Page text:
Words Count in Math: Free Your Child's Intuition

Reprinted From

By BiJian Fan, Ph.D. March 11, 2018

A Note From the Editor: I was contact by BiJian Fan, a Math teacher at CSUCI who wanted me to share this post from his website to help inspire parents and kids who struggle with Math. According to BiJian, "Math education has troubled our families and schools and studies identifies language as the key factor, but it is essentially an unknown in our community. I teach Math at Cal. State Univ. Channel Islands, and I wrote an article to shed light on the problem and a provide solution."

Counting is the foundation of math.  When tested for counting, Chinese children outperform American children by age three.  Studies have identified language as a key factor [1]. 
Arabic numerals are organized in a base-10 structure.  To count correctly, it is crucial to recognize and follow the recurring pattern.  For example, 2 recurs in every tens, 2,12, 22, … , 92.
Children learn counting through words.  English words for numbers 11-19 are irregular and disrupt the recurring pattern.  To illustrate the disruption, they are compared with Chinese in the Table.  For example, in the sequence of two (2), twelve (12), twenty-two (22),…, Ninety-two (92), all words but twelve fit the recurring pattern.
The Chinese word for 12 is literally translated as “ten-two;” this aligns with the recurring pattern.  The English word twelve disrupts the recurring pattern because it bears no relation to ten and two.  The irregularity of English words masks the base-10 structure.  Numbers 11 to 19, in particular, form a stumbling block for American children.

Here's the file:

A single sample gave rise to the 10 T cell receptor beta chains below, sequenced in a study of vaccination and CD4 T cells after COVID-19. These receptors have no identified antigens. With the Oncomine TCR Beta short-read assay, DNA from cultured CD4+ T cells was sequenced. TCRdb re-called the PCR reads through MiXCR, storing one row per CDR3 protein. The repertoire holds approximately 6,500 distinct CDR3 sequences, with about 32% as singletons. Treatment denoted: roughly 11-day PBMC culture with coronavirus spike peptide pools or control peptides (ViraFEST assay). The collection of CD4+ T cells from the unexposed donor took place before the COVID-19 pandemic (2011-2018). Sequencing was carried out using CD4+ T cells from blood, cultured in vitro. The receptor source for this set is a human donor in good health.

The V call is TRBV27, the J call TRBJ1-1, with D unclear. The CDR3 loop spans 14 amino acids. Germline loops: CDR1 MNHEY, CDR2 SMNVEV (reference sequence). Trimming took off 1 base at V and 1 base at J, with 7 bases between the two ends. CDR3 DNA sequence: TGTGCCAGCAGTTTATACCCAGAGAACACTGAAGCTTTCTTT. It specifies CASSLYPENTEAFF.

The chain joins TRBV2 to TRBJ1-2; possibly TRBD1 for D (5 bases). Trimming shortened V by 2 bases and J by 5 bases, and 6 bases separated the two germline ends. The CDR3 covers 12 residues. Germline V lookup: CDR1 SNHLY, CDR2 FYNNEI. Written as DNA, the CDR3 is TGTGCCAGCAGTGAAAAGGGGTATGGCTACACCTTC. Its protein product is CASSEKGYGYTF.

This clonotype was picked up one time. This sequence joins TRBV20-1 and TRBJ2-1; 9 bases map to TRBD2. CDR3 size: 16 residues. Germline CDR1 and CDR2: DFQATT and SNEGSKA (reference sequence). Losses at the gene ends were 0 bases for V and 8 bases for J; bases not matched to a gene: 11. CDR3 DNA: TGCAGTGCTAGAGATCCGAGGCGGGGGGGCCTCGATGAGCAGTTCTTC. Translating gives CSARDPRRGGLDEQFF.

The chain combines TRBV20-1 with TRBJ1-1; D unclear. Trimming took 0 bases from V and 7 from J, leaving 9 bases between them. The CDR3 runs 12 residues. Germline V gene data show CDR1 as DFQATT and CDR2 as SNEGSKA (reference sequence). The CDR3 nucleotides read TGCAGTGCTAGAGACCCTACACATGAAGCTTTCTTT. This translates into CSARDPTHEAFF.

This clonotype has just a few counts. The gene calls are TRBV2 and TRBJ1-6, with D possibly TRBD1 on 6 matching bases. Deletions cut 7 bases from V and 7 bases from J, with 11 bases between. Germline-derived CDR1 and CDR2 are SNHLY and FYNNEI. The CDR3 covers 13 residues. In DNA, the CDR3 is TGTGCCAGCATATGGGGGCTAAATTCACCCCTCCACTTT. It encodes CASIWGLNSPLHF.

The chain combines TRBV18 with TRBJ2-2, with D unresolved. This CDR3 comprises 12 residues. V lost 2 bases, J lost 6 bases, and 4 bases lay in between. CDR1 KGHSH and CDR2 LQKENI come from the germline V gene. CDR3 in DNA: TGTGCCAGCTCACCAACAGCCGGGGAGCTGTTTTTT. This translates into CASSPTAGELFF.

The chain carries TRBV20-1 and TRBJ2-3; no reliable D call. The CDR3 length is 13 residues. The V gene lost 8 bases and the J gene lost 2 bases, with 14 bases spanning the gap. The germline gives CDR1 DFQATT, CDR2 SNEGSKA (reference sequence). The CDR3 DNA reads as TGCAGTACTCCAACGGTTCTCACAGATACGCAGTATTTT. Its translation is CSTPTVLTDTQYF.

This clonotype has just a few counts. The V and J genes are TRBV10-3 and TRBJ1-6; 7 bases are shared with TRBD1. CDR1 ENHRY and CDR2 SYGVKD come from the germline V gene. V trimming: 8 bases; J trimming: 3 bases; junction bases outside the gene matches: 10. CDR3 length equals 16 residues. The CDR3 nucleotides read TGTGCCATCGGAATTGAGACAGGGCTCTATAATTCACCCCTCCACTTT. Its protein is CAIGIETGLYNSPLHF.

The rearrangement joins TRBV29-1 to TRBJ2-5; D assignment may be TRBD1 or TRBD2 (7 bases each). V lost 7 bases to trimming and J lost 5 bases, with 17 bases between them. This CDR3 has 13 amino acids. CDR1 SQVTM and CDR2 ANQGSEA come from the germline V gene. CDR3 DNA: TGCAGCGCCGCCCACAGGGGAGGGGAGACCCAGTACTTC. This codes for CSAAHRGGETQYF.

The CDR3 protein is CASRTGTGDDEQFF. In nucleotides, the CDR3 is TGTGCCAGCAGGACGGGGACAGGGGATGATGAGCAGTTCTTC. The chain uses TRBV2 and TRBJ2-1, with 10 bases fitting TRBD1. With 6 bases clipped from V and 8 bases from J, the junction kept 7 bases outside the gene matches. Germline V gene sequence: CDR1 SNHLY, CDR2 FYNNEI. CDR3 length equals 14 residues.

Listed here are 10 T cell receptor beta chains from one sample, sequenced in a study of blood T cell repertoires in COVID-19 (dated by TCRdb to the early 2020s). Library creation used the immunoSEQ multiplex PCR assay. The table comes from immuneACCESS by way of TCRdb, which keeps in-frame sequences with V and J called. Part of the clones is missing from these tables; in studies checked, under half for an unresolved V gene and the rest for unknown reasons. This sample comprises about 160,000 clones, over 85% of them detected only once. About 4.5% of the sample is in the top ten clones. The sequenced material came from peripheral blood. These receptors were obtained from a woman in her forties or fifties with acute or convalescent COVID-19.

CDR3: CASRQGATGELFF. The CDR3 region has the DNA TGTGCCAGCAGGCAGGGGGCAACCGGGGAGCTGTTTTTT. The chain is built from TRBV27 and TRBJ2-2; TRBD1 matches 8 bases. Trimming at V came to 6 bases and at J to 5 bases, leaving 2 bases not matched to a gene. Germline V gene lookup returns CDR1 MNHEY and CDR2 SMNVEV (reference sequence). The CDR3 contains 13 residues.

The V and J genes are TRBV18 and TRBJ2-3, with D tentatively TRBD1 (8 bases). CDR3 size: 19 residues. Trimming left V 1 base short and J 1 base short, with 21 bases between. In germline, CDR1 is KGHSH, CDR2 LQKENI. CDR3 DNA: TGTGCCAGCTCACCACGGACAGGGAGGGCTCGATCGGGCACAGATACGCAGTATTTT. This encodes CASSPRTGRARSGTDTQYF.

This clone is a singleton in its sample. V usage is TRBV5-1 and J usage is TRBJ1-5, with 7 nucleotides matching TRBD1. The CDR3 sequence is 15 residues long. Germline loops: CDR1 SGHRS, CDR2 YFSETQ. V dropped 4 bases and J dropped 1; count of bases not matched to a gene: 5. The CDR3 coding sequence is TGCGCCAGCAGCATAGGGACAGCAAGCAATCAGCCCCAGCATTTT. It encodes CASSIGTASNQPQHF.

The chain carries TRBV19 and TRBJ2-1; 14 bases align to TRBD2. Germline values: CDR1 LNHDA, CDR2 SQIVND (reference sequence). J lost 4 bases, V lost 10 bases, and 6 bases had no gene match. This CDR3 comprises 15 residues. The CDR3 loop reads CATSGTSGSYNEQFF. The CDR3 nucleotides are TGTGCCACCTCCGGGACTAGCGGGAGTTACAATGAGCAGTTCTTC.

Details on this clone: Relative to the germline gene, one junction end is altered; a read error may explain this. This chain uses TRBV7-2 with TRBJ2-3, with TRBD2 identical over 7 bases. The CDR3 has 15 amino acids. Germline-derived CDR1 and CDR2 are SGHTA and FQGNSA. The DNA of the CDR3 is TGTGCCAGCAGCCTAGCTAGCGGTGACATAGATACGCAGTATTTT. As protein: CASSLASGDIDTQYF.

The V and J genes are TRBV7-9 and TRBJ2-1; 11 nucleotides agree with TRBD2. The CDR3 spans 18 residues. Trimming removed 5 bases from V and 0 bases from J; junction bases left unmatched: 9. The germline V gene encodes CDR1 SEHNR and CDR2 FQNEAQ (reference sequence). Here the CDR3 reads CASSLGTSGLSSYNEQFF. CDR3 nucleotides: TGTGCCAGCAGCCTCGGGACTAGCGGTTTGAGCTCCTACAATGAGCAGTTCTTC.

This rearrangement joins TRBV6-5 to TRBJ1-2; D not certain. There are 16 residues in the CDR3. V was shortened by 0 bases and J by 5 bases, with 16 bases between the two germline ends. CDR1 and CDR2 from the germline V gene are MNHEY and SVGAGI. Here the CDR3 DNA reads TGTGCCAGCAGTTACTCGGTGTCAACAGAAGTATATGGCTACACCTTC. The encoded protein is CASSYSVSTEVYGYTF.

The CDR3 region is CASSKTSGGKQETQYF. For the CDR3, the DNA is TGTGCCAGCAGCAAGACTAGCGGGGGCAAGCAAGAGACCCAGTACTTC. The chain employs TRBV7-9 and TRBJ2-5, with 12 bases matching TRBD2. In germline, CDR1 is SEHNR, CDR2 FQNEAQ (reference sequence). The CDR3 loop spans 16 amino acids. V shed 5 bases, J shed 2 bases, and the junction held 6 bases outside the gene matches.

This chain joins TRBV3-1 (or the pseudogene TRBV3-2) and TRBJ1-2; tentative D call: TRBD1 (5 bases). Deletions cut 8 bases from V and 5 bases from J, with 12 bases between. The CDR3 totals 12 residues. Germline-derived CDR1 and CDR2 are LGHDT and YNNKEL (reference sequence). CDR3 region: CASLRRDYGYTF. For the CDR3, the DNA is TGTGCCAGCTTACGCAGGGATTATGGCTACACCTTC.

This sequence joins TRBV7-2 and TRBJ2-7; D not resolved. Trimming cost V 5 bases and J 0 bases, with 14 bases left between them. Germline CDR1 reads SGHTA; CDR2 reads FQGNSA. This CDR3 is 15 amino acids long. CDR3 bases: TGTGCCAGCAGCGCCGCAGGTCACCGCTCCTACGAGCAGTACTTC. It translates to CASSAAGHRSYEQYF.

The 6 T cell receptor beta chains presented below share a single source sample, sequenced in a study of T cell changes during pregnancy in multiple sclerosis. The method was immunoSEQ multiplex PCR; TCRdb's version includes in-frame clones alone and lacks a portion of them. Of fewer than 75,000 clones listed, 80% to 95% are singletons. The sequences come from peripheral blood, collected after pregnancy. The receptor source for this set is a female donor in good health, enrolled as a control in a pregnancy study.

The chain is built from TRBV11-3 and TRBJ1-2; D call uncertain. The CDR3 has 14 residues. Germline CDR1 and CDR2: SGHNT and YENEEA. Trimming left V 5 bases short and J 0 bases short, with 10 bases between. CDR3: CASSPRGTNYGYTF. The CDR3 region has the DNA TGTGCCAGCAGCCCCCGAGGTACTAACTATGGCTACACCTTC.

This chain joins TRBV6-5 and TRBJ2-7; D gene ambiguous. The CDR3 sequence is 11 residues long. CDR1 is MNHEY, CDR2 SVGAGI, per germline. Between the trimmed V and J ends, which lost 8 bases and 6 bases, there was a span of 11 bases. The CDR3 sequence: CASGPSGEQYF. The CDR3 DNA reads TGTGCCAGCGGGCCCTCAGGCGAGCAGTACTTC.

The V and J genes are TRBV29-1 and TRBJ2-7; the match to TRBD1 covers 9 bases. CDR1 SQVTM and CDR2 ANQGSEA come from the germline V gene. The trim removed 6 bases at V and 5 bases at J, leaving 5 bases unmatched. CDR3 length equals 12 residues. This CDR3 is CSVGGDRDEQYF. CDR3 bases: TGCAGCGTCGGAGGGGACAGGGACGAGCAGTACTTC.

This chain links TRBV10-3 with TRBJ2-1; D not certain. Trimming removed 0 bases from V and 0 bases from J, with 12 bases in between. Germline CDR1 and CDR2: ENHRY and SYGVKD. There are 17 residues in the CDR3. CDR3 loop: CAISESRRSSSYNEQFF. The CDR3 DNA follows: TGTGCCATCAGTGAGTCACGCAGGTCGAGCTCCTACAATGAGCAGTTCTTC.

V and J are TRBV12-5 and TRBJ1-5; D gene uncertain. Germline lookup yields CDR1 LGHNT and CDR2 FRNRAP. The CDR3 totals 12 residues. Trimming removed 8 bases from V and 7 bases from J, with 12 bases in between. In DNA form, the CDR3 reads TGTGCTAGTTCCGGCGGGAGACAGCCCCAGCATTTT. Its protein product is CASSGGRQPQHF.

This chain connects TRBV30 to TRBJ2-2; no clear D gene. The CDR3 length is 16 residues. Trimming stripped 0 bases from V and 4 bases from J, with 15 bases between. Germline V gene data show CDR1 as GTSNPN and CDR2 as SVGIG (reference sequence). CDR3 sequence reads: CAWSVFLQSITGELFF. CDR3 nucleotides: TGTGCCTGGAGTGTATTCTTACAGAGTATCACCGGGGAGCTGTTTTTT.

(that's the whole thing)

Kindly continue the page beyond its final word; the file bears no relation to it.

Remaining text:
Besides the base-10 structure, English words lack transparency in place value.  For example, in the number 11, each 1 represents a different value depending on its place.  The first 1 represents ten and the second 1 represents one.  The Chinese language distinguishes the two 1s with the word ten-one, which reveals two distinct values in relation to their places.  Eleven in English conveys no place value at all.
Place value is critical to counting and arithmetic beyond 10.  Most children learn addition through fingers.  For example, to add 8 and 4, children often start with 8 fingers and then count “nine, ten, eleven, twelve” continuously.  In China, children count “nine, ten, ten-one, ten-two.”  The place value breaks a big number beyond 10 into small numbers within 10. 

There is no cross-cultural difference in arithmetic within 10.  Beyond 10, Chinese children gain linguistic advantage in “make-a-ten” strategy, a fundamental skill in arithmetic.  For example,
9 + 3 = 9 + (1+2) = (9+1)  + 2 = 10 (ten) + 2 (two)  = 12 (ten-two)
Chinese children connect ten and two to ten-two in words intuitively.  American children struggle to make the same connection because twelve does not relate to ten and two in word.  The irregularity of those words blocks their intuition and delays their math development for two years [1].
What is the solution?  First, teach the numbers 11-19 in words ten-one through ten-nine as shown in the Table.  These words ought to be taught at homes, daycare centers, and preschools because children develop number sense by age two.  This would free a child's intuition because those regular words restore the recurring pattern and place value.  Then, teach words eleven through nineteen as nicknames.  This remedy would fit seamlessly into existing school teaching curricula.

Spread the words literally, Ten-one (11), Ten-two (12), ... , Ten-nine (19).
[1]  Kevin F. Miller, Melissa Kelly, Xiaobin Zhou, Learning Mathematics in China and the United States. In J.I.D. Campbell (Ed.) Handbook of Mathematical Cognition.

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